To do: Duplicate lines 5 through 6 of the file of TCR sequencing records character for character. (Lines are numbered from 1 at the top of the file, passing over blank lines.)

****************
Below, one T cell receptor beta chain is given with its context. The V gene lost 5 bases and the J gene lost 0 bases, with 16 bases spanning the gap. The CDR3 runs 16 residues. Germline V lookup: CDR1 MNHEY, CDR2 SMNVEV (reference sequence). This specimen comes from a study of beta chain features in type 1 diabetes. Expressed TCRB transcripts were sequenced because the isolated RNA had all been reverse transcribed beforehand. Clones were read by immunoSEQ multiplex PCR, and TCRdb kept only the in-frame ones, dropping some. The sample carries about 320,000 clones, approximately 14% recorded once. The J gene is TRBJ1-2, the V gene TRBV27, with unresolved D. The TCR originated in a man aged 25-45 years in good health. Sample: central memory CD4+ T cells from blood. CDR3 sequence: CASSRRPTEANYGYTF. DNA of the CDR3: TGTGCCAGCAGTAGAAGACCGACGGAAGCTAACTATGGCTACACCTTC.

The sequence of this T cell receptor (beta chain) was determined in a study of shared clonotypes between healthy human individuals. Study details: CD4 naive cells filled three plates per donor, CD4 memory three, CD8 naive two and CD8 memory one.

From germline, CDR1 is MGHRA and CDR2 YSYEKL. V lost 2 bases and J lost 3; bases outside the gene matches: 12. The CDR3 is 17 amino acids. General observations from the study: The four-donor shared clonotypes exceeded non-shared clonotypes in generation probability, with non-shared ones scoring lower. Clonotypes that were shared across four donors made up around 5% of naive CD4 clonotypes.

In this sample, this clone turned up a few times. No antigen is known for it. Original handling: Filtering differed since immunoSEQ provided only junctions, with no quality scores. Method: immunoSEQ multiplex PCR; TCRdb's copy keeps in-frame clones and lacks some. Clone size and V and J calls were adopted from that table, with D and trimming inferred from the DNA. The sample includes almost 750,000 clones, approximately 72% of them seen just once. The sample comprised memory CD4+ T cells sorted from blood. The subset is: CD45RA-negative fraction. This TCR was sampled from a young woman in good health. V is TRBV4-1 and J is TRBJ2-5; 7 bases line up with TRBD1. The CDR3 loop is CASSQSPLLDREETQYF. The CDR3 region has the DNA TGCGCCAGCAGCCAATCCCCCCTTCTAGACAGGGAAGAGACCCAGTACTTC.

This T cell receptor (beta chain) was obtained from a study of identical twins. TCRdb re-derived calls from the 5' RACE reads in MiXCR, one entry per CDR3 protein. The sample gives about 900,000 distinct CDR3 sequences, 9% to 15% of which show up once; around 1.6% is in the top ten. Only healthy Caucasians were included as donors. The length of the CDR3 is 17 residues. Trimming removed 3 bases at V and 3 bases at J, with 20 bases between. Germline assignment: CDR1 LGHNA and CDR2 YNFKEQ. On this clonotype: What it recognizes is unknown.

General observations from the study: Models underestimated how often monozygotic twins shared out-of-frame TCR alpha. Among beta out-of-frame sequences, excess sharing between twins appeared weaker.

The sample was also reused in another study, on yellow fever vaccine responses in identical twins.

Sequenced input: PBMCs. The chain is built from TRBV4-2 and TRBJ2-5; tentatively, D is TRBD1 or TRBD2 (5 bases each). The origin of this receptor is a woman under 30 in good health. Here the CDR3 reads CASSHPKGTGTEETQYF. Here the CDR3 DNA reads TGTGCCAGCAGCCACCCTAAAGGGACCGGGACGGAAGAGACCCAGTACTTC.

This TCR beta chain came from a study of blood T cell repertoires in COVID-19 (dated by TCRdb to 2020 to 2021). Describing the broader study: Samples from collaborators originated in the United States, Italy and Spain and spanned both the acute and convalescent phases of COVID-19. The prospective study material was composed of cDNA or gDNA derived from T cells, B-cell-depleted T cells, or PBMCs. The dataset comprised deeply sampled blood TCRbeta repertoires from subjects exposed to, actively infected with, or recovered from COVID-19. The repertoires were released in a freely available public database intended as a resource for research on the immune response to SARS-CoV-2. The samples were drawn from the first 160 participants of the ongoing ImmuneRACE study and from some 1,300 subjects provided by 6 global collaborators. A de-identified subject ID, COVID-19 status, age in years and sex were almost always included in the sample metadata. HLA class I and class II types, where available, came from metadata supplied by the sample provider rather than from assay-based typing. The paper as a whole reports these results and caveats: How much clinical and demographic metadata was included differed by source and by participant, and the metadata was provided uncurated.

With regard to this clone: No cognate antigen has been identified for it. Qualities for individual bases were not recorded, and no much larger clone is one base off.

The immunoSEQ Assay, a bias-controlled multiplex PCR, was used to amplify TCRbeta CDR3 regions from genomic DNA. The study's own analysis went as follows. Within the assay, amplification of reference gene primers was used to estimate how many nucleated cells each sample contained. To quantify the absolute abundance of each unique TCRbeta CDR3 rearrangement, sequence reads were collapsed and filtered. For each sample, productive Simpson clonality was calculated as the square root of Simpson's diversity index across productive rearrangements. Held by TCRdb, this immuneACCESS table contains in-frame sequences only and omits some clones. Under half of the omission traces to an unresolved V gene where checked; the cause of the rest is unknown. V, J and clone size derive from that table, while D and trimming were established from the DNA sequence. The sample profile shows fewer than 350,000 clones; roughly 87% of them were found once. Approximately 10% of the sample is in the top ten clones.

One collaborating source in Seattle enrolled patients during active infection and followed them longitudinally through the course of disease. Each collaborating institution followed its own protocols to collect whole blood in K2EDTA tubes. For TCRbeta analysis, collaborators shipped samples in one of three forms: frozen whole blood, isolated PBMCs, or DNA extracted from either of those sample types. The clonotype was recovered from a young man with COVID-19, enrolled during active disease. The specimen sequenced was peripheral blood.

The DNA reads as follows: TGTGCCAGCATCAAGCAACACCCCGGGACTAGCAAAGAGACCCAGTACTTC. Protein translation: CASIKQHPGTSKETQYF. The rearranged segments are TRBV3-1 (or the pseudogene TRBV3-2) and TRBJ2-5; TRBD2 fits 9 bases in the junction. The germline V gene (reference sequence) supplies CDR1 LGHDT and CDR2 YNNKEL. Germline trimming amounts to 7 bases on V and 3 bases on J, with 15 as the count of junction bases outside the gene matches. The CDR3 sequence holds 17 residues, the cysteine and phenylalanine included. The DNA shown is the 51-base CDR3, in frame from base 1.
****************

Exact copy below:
This T cell receptor (beta chain) was obtained from a study of identical twins. TCRdb re-derived calls from the 5' RACE reads in MiXCR, one entry per CDR3 protein. The sample gives about 900,000 distinct CDR3 sequences, 9% to 15% of which show up once; around 1.6% is in the top ten. Only healthy Caucasians were included as donors. The length of the CDR3 is 17 residues. Trimming removed 3 bases at V and 3 bases at J, with 20 bases between. Germline assignment: CDR1 LGHNA and CDR2 YNFKEQ. On this clonotype: What it recognizes is unknown.

General observations from the study: Models underestimated how often monozygotic twins shared out-of-frame TCR alpha. Among beta out-of-frame sequences, excess sharing between twins appeared weaker.